# Financial Time Series Analysis

Problem Definition

Financial decisions with respect to investing in industry based indices are often based on heuristics and non-standard methods or purely based on the company specific algorithmic methods. In-depth analysis of the historic stock market behavior and dynamics among different industries are critical for predicting the future trading outcomes. It is also important to identify which companies’ stock prices are leading or lagging and perform in a similar trend to other companies, so that we can identify groups of companies which behave similarly in a certain time period for better investment decision making.

Our Approaches

We are working on methods to enhance the applicability of time series analysis on historic stock market related data to identify specific groupings of companies with similar patterns/behavior and also verify applicability to GICS identification (Global Industry Classification Standard). The GICS sectors are defined as Consumer Discretionary, Consumer Staples, Energy, Financials, Health Care, Industrials, Information Technology, Materials, Telecommunication Services and Utilities. We have worked on a variety of different machine learning and probabilistic methods as descibed below.
• Finding similarities between time series sequences using sting kernel matching

The time series sequences of historic stock prices are represented by string sequences (after taking a sliding window based approach) defined from a finite alphabet and then we use the method proposed by Pavel et al [1] to find similarities between different string sequences using mismatch kernels. Here we only use a local mismacth kernel, where we find the simlarity between pair of strings within a specified time lag (for example within 2 weeks) unlike the global mistmatch kernel where the similarity is found between all pairs of possible strings, because in financial domain the impact of one time series to another is short term since the stock market is efficient and the longer term impact would be minimal. Then we do clustering using Affinity propogation algorithm to find similar pattern representing companies/tickers and see how well we are performing in accordance to the GICS classification standard and one set of results we have obtained is shown in the following table.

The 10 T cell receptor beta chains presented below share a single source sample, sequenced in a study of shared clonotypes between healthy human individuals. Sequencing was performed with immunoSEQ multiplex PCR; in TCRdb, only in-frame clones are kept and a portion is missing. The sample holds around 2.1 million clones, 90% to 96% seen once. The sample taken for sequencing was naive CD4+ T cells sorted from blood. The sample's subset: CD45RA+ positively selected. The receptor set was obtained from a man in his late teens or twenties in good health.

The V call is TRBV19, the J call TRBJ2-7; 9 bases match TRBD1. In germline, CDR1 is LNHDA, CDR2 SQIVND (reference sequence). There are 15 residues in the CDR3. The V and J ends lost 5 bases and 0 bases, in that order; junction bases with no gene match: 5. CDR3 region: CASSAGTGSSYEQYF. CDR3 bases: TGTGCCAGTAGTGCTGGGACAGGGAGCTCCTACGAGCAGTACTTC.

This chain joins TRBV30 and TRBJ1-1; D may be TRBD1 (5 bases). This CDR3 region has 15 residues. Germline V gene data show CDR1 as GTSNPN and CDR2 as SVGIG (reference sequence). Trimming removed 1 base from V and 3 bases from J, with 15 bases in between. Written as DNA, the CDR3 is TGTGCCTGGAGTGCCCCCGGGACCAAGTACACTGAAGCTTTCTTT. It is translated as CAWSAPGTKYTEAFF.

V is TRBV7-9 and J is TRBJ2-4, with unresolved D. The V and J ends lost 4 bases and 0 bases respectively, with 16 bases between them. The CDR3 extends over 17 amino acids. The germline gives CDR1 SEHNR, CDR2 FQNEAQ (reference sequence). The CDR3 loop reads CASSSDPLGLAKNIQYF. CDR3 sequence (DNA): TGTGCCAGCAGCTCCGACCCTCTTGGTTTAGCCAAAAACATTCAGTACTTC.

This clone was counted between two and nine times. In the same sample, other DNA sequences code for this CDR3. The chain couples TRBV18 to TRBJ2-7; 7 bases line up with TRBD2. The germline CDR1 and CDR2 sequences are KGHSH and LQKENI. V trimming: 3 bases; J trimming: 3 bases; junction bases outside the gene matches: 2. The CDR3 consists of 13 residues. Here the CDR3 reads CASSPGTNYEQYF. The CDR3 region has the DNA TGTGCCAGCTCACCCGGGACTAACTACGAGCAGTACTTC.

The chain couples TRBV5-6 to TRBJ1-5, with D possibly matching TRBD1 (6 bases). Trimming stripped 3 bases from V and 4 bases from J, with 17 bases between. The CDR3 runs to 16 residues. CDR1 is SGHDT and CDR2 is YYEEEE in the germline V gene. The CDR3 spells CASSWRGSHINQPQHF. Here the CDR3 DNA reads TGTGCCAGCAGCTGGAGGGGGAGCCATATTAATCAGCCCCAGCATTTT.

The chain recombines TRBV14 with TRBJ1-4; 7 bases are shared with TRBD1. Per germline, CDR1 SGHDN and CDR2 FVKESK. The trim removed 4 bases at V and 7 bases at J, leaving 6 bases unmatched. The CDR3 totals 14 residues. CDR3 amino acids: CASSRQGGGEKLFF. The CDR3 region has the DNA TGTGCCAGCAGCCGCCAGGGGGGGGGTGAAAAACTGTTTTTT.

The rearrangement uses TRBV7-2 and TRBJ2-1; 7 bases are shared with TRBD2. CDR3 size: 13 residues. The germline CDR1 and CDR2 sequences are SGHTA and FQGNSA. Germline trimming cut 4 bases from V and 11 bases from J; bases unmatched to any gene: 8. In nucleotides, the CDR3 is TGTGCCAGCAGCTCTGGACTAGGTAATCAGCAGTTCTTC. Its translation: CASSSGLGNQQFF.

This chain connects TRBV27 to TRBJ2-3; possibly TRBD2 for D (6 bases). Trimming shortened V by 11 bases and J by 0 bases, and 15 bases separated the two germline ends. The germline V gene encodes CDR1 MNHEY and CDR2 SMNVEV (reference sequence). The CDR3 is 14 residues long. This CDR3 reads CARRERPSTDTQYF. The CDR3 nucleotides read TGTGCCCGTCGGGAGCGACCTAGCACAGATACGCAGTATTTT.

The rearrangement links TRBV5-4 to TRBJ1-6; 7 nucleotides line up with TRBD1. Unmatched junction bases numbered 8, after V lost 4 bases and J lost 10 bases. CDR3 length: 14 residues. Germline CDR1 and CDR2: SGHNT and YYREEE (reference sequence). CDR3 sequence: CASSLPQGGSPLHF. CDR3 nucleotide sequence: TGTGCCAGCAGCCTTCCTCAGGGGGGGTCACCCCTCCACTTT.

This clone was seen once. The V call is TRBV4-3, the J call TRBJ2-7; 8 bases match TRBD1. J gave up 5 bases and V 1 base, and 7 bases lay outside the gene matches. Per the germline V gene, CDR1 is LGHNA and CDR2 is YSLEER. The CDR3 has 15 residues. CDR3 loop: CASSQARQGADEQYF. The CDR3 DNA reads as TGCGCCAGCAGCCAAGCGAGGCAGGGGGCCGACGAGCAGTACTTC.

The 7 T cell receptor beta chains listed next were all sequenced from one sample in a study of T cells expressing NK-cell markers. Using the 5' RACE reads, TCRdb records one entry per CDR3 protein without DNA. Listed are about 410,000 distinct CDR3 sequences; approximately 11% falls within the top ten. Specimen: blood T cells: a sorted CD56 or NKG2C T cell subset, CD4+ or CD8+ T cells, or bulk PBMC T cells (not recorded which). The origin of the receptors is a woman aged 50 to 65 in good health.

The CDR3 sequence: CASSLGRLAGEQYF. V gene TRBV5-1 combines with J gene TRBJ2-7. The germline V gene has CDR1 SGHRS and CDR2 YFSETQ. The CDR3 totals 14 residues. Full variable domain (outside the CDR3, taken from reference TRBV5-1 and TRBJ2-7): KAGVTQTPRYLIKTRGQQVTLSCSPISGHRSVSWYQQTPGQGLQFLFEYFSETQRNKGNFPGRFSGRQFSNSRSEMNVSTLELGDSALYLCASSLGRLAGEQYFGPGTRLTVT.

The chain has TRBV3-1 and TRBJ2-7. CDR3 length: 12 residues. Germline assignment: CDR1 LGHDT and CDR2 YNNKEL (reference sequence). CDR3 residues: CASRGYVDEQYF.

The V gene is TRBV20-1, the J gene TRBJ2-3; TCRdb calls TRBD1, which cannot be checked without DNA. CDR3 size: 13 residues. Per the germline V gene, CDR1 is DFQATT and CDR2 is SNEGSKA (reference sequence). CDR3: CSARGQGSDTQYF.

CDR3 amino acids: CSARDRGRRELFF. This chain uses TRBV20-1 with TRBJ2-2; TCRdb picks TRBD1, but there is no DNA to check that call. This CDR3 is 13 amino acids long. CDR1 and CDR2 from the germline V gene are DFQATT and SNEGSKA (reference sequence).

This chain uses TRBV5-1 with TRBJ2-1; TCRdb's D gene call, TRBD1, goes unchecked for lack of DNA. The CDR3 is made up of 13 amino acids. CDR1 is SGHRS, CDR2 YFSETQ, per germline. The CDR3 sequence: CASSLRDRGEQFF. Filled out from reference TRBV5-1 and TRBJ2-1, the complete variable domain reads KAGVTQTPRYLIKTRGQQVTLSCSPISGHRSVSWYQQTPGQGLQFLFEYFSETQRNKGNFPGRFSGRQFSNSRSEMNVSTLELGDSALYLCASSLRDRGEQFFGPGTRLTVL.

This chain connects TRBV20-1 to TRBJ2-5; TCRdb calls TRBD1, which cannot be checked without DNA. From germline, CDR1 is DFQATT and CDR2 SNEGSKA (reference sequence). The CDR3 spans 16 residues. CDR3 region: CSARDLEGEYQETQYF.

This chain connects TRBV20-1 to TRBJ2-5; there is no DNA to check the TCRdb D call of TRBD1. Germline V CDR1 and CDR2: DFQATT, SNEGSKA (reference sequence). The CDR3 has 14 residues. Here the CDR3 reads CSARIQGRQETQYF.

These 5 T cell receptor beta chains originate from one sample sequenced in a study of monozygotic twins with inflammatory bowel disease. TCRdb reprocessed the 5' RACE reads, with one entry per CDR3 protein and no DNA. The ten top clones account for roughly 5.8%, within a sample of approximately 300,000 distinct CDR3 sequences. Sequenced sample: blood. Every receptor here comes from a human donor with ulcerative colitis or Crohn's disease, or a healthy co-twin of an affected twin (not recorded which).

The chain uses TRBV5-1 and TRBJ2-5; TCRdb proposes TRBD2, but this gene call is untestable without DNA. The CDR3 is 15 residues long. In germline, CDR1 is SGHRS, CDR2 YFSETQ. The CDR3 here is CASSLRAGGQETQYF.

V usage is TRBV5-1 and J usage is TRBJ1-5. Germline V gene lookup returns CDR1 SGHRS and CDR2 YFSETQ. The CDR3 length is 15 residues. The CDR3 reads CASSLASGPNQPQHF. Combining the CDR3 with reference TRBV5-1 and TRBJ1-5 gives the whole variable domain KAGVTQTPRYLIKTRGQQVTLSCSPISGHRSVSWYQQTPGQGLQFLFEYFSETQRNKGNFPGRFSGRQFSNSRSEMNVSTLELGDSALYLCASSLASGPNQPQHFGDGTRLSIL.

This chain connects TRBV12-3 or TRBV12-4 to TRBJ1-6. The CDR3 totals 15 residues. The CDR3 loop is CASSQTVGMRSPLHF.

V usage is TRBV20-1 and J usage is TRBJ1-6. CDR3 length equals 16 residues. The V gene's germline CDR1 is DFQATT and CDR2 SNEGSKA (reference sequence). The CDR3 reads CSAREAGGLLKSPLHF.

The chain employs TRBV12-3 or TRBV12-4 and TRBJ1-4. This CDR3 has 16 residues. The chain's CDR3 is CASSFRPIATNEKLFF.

• Granger Causality based analysis

Granger causality which is a statistical technique introduced by Nobel prize winner, Clive Granger to find whether a given time series has a causal relationship with another time series. We used this statistical hypothesis to test how different historic time series sequences of one company/ticker is affected by the lagged-time sequences of other companies/tickers. We performed this analysis for companies/tickers within and between different industry sectors (as defined by GICS classification) with different thresholds of statistical significance levels and analyzed how the resulting causal graphs vary over time. This type of analysis led to the idea of looking at time varying graphs[2] which identifies how the causal relationships between the companies/tickers change over time. The following graph shows the number of granger causal links within each industry sector for a specific time period in concern.

• Sparse Regression based analysis
We have also tried Lasso regression on modelling the linear relationship between a single ticker/company’s time series with respect to other tickers’/companies’ time series. This analysis was important to find a sparse representation of the relationship between tickers within the same sector and between different sectors. The following bar graph shows the within sector links and between sector links distribution after using lasso regression with an appropriate penalty parameter set after validation set of time sequences.

• Random Graph based analysis
We are also interested in looking at how we can model the relationship between different time series sequences using random graphs. We have tried some experiments using Exponential Random Graph (ERGM) based models and how we can model these financial time series using a set of network parameters such as density, number of mutual edges, Number of triangles, etc which indirectly controls the structure of the graphs and how sparse/dense they are. This type of analysis can also be used to model how the graphs and their parameters their structure changes over time, resulting in a dynamic graph analysis methods which could discover important links between companies and how they change over time.

References
[1] Kuksa,Huang & Pavlovic, Scalable Algorithms for String Kernels with Inexact Matching, Neural Information Processing Systems 2008 (NIPS 2008)
[2] Kolar, Ahmed, Xing, Estimating Time Varying Networks, 2010, The Annals of Applied Statistics, Vol. 4, No. 1, 94–123